Welcome guest, is this your first visit? Click the "Create Account" button now to join.

To disable ads, please log-in.

Shop at TeamEstrogen.com for women's cycling apparel.

Results 1 to 10 of 10

Thread: sensitive spots

  1. #1
    Join Date
    Jun 2006
    Location
    winnsboro, sc
    Posts
    10

    sensitive spots

    To disable ads, please log-in.

    ok, ive got the padded shorts but my womanly space is a little tender to the touch. i wasnt even in the saddle long yesterday. was the investment is the shorts a good idea if this is the result. ive checked my seat height and all.... no problem.... but i think that it is tilted to the front a little bit.
    just to add...
    when i was on my mtb, never had this problem. oh yeah,, didnt have the padding then either.
    "if you didn't define yourself for yourself, you'd be crunched into others peoples fantasies of you and be eaten alive." audre lorde

  2. #2
    Join Date
    Apr 2006
    Location
    Bedford, MA
    Posts
    212
    Hmm... I have had the same problem and attributed it to my saddle. I finally tried the Stelle SMP Strike that people have talked about on this forum and feel much more comfortable. Saddle issues are a big problem for many of us. What saddle are you riding?

  3. #3
    Join Date
    Apr 2006
    Location
    where the wind comes sweeping down the plain
    Posts
    5,251
    I used to ride my mtn bike without padded shorts and never had a prob. With my tri bike I still have tenderness after long rides. I had to change my seat 3 times to find one that worked for me. At my LBS, they let me try a saddle, then return it for another within a few days if it didn't work. I did that until I found one that works. I'm riding the Terry butterfly. Works for me. After really long rides, it's still tender- but that goes with the territory of really long rides and being down in my aeros for long periods.

    Keep trying diff. saddles until you find one that works for you. We're all anatomically different, so find one that you can live with!
    Check out my running blog: www.turtlepacing.blogspot.com

    Cervelo P2C (tri bike)
    Bianchi Eros (commuter/touring road bike)

    1983 Motobecane mixte (commuter/errand bike)
    Cannondale F5 mountain bike

  4. #4
    Join Date
    Jan 2006
    Posts
    30
    Cheaper then a new saddle is anti-chaffing cream.
    I also have some shorts with more definite seat bone pads that lift you off the sensitive areas.
    Otherwise, it sounds like you might want to try a saddle with a front area recess or cut-out?
    Good luck.
    Let us know what works....I still get some soreness on longer rides and worry about the back to back long days of the next enduro ride I have planned - and I use all 3!

  5. #5
    Join Date
    Aug 2004
    Location
    San Jose, CA
    Posts
    1,485
    I've been through a few saddles and a vat of chamois cream. The cream is helpful, but the right saddle is definitely worth the $$$, imho. It's time consuming to find the right one, but to be in no girly-bits pain at the end of a 65 mile ride is a good thing.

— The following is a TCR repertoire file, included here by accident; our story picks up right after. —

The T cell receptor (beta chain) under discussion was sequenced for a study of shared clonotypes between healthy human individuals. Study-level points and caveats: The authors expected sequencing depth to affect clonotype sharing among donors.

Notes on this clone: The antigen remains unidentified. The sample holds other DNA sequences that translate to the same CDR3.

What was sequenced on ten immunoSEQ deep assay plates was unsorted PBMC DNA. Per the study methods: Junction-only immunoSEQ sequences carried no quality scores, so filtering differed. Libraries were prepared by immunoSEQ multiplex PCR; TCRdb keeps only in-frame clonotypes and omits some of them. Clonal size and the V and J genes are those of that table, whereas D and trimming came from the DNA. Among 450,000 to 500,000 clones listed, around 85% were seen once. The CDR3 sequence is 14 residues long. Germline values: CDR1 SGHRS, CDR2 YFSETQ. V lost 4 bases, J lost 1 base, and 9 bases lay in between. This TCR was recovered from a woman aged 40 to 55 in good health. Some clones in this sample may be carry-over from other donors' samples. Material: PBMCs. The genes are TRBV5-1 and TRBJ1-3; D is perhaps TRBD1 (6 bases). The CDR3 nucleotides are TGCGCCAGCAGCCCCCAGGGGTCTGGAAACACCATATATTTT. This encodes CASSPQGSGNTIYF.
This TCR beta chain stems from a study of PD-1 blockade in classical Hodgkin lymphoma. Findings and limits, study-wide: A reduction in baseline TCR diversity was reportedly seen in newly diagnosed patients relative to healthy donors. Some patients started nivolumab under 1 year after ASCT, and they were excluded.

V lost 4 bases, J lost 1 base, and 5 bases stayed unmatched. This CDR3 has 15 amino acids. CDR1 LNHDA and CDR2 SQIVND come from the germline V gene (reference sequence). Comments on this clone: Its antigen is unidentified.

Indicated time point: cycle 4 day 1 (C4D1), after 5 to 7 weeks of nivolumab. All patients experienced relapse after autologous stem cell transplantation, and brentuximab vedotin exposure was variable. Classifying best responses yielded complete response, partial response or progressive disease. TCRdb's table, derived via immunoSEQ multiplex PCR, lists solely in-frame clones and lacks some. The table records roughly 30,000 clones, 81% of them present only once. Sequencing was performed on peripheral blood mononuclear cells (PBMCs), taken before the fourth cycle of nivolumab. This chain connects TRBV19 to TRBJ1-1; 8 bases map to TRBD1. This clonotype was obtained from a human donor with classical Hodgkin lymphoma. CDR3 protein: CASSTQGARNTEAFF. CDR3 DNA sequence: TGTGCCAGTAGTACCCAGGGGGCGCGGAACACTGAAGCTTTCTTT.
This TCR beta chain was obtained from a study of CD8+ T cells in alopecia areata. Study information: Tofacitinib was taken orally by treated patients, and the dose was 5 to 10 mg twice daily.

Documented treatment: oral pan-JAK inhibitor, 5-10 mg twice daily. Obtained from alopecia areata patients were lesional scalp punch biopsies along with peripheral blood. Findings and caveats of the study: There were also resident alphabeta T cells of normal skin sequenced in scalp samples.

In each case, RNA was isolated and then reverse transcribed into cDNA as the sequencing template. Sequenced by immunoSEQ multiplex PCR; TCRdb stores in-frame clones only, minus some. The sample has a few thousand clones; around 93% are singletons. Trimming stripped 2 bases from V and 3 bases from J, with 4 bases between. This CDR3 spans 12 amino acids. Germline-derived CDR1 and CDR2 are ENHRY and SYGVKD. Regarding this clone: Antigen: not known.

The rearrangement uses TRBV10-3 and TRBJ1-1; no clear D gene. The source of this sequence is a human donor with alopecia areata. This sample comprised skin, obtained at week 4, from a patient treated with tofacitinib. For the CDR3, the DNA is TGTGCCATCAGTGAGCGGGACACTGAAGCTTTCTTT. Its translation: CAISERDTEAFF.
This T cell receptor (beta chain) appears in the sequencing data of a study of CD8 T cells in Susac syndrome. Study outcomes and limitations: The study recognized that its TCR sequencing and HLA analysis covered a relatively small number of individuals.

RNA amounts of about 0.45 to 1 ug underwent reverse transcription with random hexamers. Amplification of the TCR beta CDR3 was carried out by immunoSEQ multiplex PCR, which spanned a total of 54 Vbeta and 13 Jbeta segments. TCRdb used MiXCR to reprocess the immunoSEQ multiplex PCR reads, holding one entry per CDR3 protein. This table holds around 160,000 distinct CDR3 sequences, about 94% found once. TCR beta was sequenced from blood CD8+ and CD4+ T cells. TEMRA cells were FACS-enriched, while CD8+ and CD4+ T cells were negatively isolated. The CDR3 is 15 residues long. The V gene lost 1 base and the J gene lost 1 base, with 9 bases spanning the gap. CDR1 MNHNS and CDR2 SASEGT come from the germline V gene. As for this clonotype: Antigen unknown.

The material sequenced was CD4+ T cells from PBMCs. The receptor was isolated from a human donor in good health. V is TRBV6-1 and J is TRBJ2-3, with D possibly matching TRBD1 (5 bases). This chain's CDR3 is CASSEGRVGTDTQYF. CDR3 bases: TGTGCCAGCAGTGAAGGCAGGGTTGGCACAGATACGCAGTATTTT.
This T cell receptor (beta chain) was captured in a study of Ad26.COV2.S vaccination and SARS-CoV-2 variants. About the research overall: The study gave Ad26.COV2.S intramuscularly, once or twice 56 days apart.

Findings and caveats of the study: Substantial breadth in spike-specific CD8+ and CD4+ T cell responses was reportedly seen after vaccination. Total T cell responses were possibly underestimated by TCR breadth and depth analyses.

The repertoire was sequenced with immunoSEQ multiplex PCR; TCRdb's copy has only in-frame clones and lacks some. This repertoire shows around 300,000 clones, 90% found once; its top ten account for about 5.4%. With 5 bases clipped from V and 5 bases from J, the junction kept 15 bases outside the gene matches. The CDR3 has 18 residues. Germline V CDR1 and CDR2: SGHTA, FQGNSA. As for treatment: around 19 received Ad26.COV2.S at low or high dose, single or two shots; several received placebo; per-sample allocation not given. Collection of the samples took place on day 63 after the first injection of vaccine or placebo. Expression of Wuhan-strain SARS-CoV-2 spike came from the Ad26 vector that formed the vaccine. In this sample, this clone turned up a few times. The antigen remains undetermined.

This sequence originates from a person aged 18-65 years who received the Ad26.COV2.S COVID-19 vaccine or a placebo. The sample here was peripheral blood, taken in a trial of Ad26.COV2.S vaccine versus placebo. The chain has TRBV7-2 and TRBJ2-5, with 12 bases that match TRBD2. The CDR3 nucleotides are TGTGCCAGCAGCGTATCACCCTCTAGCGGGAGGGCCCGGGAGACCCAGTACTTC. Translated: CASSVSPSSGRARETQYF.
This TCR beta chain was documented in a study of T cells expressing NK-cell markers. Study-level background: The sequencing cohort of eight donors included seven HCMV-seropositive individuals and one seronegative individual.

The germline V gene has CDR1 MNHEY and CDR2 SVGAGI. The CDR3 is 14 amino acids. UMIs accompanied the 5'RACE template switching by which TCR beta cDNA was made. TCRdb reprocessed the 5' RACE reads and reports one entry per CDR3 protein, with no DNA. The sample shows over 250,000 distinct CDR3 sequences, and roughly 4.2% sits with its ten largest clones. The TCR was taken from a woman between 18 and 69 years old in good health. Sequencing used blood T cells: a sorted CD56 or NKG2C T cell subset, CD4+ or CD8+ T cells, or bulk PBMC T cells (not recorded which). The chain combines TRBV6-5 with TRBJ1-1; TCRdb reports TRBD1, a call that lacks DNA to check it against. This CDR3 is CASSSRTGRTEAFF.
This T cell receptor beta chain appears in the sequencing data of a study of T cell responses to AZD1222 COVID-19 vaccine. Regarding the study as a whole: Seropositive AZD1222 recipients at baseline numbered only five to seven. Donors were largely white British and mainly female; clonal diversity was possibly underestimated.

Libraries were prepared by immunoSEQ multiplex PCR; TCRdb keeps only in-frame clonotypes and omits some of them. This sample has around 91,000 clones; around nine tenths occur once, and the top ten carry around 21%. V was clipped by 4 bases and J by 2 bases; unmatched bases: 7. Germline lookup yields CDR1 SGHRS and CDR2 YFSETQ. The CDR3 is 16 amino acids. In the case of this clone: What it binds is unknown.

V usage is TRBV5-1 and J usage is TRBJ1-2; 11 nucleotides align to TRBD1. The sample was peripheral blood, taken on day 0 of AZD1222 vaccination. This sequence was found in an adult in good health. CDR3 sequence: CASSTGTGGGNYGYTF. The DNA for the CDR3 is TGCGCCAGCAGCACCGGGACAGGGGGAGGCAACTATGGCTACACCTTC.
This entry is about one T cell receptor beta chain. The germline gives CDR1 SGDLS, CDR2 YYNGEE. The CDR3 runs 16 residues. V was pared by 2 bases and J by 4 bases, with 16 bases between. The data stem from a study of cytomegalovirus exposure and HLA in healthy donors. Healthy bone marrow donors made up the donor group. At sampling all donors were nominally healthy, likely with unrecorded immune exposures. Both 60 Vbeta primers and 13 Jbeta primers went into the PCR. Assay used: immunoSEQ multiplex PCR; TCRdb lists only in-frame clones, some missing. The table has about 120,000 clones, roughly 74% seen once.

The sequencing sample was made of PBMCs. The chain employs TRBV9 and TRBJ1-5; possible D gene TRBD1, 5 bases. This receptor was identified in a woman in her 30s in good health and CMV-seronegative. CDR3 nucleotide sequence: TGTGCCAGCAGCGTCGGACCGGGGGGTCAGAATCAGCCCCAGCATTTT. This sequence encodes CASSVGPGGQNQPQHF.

I've been able to re-sell all of my saddles, via craigslist or friends here on the board.

  6. #6
    Join Date
    Feb 2003
    Location
    Sf Bay Area
    Posts
    455
    Hi, slinkedog! Which saddle do you use?

  7. #7
    Join Date
    Apr 2006
    Location
    I'm the only one allowed to whine
    Posts
    10,557
    I started using stuff to cut down on the chafing (Burt's Bees salve, just cuz it was handy) and it really made a surprising amount of difference in my happiness level.
    "If Americans want to live the American Dream, they should go to Denmark." - Richard Wilkinson

  8. #8
    Join Date
    Aug 2004
    Location
    San Jose, CA
    Posts
    1,485
    The Selle SMP Strike Lady. There's a thread about it in the Saddles section. It has worked for some of us, and not for others. I think BikerZ has one for sale, if you want to give it a try!!

  9. #9
    Join Date
    Aug 2005
    Location
    North Central Florida
    Posts
    3,387
    I think you don't get sore on MTBs because you change position so much- on a road bike you just sit and sit and sit. It might help to stand every 15 minutes or so, and to move half an inch forward or back. Plus, your stuff just needs to toughen up, too. It will :-)

    Nanci
    ***********
    "...I'm like the cycling version of the guy in Flowers for Algernon." Mike Magnuson

  10. #10
    Join Date
    Jan 2006
    Location
    San Francisco, CA
    Posts
    1,080
    Quote Originally Posted by Nanci
    I think you don't get sore on MTBs because you change position so much- on a road bike you just sit and sit and sit.
    Nanci
    Too funny! I have exactly the opposite experience. I don't get sore on my road bikes at all (and I ride 15-20 hours a week). But I attribute that to the fact that I'm always moving around on the road bike and changing my weight distribution for corners and climbs and descents. Same bike/saddle on the stationary trainer and I can only tolerate 90 minutes before I'm sore (because you don't move around on the trainer).

    I don't get sore on shorter mtb rides (under two hours). But, if I do longer rides or any length race, all of my soft tissue gets sore and swollen. I realize it's due to the softer saddle I have on my mountain bike, but because I ride a hardtail, I want a softer saddle (because I bounce around on the saddle when riding the rough stuff).

    I guess we're all a little different.....

 

 

Posting Permissions

  • You may not post new threads
  • You may not post replies
  • You may not post attachments
  • You may not edit your posts
  •